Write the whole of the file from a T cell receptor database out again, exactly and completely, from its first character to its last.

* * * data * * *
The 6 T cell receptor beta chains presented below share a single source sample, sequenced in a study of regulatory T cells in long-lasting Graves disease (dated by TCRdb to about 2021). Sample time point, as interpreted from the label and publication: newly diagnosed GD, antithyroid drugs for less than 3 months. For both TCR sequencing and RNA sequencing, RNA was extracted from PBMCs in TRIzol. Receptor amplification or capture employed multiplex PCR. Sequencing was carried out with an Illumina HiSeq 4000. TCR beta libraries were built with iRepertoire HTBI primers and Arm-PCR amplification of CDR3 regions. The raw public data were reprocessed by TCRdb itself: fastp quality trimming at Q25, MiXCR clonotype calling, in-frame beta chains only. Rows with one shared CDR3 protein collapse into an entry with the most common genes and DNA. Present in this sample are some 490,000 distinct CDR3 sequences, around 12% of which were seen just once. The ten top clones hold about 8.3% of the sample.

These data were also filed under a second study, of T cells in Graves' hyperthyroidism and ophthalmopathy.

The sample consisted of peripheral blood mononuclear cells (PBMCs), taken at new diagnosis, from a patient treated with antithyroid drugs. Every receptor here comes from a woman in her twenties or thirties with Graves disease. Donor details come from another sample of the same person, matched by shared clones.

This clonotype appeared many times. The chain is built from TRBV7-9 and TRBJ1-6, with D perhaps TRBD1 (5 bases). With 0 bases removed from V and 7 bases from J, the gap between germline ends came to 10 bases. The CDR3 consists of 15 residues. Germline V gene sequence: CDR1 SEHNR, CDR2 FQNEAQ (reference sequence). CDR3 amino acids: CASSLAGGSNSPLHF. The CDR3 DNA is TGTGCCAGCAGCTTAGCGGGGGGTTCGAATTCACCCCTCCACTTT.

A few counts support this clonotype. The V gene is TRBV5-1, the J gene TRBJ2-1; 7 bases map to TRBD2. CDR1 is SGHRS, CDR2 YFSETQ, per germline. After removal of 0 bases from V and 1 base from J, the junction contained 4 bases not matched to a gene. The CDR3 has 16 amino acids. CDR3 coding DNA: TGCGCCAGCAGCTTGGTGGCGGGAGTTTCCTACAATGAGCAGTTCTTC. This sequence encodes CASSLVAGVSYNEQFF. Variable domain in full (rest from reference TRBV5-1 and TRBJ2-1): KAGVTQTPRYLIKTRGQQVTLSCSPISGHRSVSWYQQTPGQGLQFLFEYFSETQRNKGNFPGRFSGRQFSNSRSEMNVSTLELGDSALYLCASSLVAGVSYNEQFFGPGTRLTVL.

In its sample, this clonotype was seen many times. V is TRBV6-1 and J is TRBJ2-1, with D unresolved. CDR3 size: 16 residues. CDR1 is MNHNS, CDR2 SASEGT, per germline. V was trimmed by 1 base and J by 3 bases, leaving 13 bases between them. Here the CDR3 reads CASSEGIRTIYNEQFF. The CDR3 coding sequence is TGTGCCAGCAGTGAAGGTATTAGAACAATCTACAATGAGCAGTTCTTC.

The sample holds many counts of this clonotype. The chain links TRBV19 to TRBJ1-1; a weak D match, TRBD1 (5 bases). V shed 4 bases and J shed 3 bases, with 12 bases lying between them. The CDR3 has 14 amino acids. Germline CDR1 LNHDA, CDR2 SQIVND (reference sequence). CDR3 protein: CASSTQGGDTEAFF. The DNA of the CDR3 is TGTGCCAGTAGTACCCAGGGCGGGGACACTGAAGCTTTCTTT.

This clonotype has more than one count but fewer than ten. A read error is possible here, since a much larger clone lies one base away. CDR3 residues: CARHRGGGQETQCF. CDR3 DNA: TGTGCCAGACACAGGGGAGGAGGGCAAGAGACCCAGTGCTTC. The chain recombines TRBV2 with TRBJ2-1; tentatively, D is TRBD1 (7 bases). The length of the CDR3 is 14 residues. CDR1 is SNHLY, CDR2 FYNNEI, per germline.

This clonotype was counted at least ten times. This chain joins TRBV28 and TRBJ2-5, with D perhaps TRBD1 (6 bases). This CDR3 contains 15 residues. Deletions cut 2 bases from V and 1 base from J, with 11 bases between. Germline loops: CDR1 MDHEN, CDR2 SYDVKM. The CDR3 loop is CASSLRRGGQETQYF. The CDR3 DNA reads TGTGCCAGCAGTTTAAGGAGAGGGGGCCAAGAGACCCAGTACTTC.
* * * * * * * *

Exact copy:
The 6 T cell receptor beta chains presented below share a single source sample, sequenced in a study of regulatory T cells in long-lasting Graves disease (dated by TCRdb to about 2021). Sample time point, as interpreted from the label and publication: newly diagnosed GD, antithyroid drugs for less than 3 months. For both TCR sequencing and RNA sequencing, RNA was extracted from PBMCs in TRIzol. Receptor amplification or capture employed multiplex PCR. Sequencing was carried out with an Illumina HiSeq 4000. TCR beta libraries were built with iRepertoire HTBI primers and Arm-PCR amplification of CDR3 regions. The raw public data were reprocessed by TCRdb itself: fastp quality trimming at Q25, MiXCR clonotype calling, in-frame beta chains only. Rows with one shared CDR3 protein collapse into an entry with the most common genes and DNA. Present in this sample are some 490,000 distinct CDR3 sequences, around 12% of which were seen just once. The ten top clones hold about 8.3% of the sample.

These data were also filed under a second study, of T cells in Graves' hyperthyroidism and ophthalmopathy.

The sample consisted of peripheral blood mononuclear cells (PBMCs), taken at new diagnosis, from a patient treated with antithyroid drugs. Every receptor here comes from a woman in her twenties or thirties with Graves disease. Donor details come from another sample of the same person, matched by shared clones.

This clonotype appeared many times. The chain is built from TRBV7-9 and TRBJ1-6, with D perhaps TRBD1 (5 bases). With 0 bases removed from V and 7 bases from J, the gap between germline ends came to 10 bases. The CDR3 consists of 15 residues. Germline V gene sequence: CDR1 SEHNR, CDR2 FQNEAQ (reference sequence). CDR3 amino acids: CASSLAGGSNSPLHF. The CDR3 DNA is TGTGCCAGCAGCTTAGCGGGGGGTTCGAATTCACCCCTCCACTTT.

A few counts support this clonotype. The V gene is TRBV5-1, the J gene TRBJ2-1; 7 bases map to TRBD2. CDR1 is SGHRS, CDR2 YFSETQ, per germline. After removal of 0 bases from V and 1 base from J, the junction contained 4 bases not matched to a gene. The CDR3 has 16 amino acids. CDR3 coding DNA: TGCGCCAGCAGCTTGGTGGCGGGAGTTTCCTACAATGAGCAGTTCTTC. This sequence encodes CASSLVAGVSYNEQFF. Variable domain in full (rest from reference TRBV5-1 and TRBJ2-1): KAGVTQTPRYLIKTRGQQVTLSCSPISGHRSVSWYQQTPGQGLQFLFEYFSETQRNKGNFPGRFSGRQFSNSRSEMNVSTLELGDSALYLCASSLVAGVSYNEQFFGPGTRLTVL.

In its sample, this clonotype was seen many times. V is TRBV6-1 and J is TRBJ2-1, with D unresolved. CDR3 size: 16 residues. CDR1 is MNHNS, CDR2 SASEGT, per germline. V was trimmed by 1 base and J by 3 bases, leaving 13 bases between them. Here the CDR3 reads CASSEGIRTIYNEQFF. The CDR3 coding sequence is TGTGCCAGCAGTGAAGGTATTAGAACAATCTACAATGAGCAGTTCTTC.

The sample holds many counts of this clonotype. The chain links TRBV19 to TRBJ1-1; a weak D match, TRBD1 (5 bases). V shed 4 bases and J shed 3 bases, with 12 bases lying between them. The CDR3 has 14 amino acids. Germline CDR1 LNHDA, CDR2 SQIVND (reference sequence). CDR3 protein: CASSTQGGDTEAFF. The DNA of the CDR3 is TGTGCCAGTAGTACCCAGGGCGGGGACACTGAAGCTTTCTTT.

This clonotype has more than one count but fewer than ten. A read error is possible here, since a much larger clone lies one base away. CDR3 residues: CARHRGGGQETQCF. CDR3 DNA: TGTGCCAGACACAGGGGAGGAGGGCAAGAGACCCAGTGCTTC. The chain recombines TRBV2 with TRBJ2-1; tentatively, D is TRBD1 (7 bases). The length of the CDR3 is 14 residues. CDR1 is SNHLY, CDR2 FYNNEI, per germline.

This clonotype was counted at least ten times. This chain joins TRBV28 and TRBJ2-5, with D perhaps TRBD1 (6 bases). This CDR3 contains 15 residues. Deletions cut 2 bases from V and 1 base from J, with 11 bases between. Germline loops: CDR1 MDHEN, CDR2 SYDVKM. The CDR3 loop is CASSLRRGGQETQYF. The CDR3 DNA reads TGTGCCAGCAGTTTAAGGAGAGGGGGCCAAGAGACCCAGTACTTC.